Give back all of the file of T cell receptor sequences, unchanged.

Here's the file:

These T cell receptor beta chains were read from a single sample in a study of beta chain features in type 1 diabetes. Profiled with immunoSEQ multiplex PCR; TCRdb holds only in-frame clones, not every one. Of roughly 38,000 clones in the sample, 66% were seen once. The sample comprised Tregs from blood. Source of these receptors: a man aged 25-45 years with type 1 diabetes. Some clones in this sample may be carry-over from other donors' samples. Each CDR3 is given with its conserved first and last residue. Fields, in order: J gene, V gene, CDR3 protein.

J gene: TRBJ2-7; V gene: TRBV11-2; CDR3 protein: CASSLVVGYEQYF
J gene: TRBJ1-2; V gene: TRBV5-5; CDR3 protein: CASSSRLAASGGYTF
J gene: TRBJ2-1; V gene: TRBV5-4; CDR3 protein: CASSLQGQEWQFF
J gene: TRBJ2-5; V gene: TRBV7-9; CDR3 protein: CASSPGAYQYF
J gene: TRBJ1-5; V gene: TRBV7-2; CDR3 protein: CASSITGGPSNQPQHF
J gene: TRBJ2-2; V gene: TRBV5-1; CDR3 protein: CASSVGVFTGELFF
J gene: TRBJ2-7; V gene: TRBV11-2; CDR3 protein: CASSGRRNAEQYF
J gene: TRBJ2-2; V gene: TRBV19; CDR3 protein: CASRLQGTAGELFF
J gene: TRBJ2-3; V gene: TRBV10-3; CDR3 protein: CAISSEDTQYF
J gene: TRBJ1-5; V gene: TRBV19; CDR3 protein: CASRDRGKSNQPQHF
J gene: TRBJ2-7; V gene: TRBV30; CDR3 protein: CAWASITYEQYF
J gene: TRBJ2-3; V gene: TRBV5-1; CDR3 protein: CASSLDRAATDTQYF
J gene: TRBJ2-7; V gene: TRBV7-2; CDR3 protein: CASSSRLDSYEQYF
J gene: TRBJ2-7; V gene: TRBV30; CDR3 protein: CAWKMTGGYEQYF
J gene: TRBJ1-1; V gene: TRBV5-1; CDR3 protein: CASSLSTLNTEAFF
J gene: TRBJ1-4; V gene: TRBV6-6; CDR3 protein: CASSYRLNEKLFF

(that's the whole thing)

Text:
These T cell receptor beta chains were read from a single sample in a study of beta chain features in type 1 diabetes. Profiled with immunoSEQ multiplex PCR; TCRdb holds only in-frame clones, not every one. Of roughly 38,000 clones in the sample, 66% were seen once. The sample comprised Tregs from blood. Source of these receptors: a man aged 25-45 years with type 1 diabetes. Some clones in this sample may be carry-over from other donors' samples. Each CDR3 is given with its conserved first and last residue. Fields, in order: J gene, V gene, CDR3 protein.

J gene: TRBJ2-7; V gene: TRBV11-2; CDR3 protein: CASSLVVGYEQYF
J gene: TRBJ1-2; V gene: TRBV5-5; CDR3 protein: CASSSRLAASGGYTF
J gene: TRBJ2-1; V gene: TRBV5-4; CDR3 protein: CASSLQGQEWQFF
J gene: TRBJ2-5; V gene: TRBV7-9; CDR3 protein: CASSPGAYQYF
J gene: TRBJ1-5; V gene: TRBV7-2; CDR3 protein: CASSITGGPSNQPQHF
J gene: TRBJ2-2; V gene: TRBV5-1; CDR3 protein: CASSVGVFTGELFF
J gene: TRBJ2-7; V gene: TRBV11-2; CDR3 protein: CASSGRRNAEQYF
J gene: TRBJ2-2; V gene: TRBV19; CDR3 protein: CASRLQGTAGELFF
J gene: TRBJ2-3; V gene: TRBV10-3; CDR3 protein: CAISSEDTQYF
J gene: TRBJ1-5; V gene: TRBV19; CDR3 protein: CASRDRGKSNQPQHF
J gene: TRBJ2-7; V gene: TRBV30; CDR3 protein: CAWASITYEQYF
J gene: TRBJ2-3; V gene: TRBV5-1; CDR3 protein: CASSLDRAATDTQYF
J gene: TRBJ2-7; V gene: TRBV7-2; CDR3 protein: CASSSRLDSYEQYF
J gene: TRBJ2-7; V gene: TRBV30; CDR3 protein: CAWKMTGGYEQYF
J gene: TRBJ1-1; V gene: TRBV5-1; CDR3 protein: CASSLSTLNTEAFF
J gene: TRBJ1-4; V gene: TRBV6-6; CDR3 protein: CASSYRLNEKLFF